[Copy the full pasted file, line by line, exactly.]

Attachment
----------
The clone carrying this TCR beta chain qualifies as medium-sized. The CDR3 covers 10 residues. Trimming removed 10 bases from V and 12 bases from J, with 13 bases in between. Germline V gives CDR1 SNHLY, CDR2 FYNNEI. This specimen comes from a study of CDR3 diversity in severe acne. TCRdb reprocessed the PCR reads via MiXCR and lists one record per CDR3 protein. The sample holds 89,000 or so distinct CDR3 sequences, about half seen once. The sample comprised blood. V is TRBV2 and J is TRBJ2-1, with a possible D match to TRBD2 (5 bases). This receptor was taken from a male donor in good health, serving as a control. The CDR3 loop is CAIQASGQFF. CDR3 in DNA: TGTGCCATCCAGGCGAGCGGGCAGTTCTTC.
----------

The clone carrying this TCR beta chain qualifies as medium-sized. The CDR3 covers 10 residues. Trimming removed 10 bases from V and 12 bases from J, with 13 bases in between. Germline V gives CDR1 SNHLY, CDR2 FYNNEI. This specimen comes from a study of CDR3 diversity in severe acne. TCRdb reprocessed the PCR reads via MiXCR and lists one record per CDR3 protein. The sample holds 89,000 or so distinct CDR3 sequences, about half seen once. The sample comprised blood. V is TRBV2 and J is TRBJ2-1, with a possible D match to TRBD2 (5 bases). This receptor was taken from a male donor in good health, serving as a control. The CDR3 loop is CAIQASGQFF. CDR3 in DNA: TGTGCCATCCAGGCGAGCGGGCAGTTCTTC.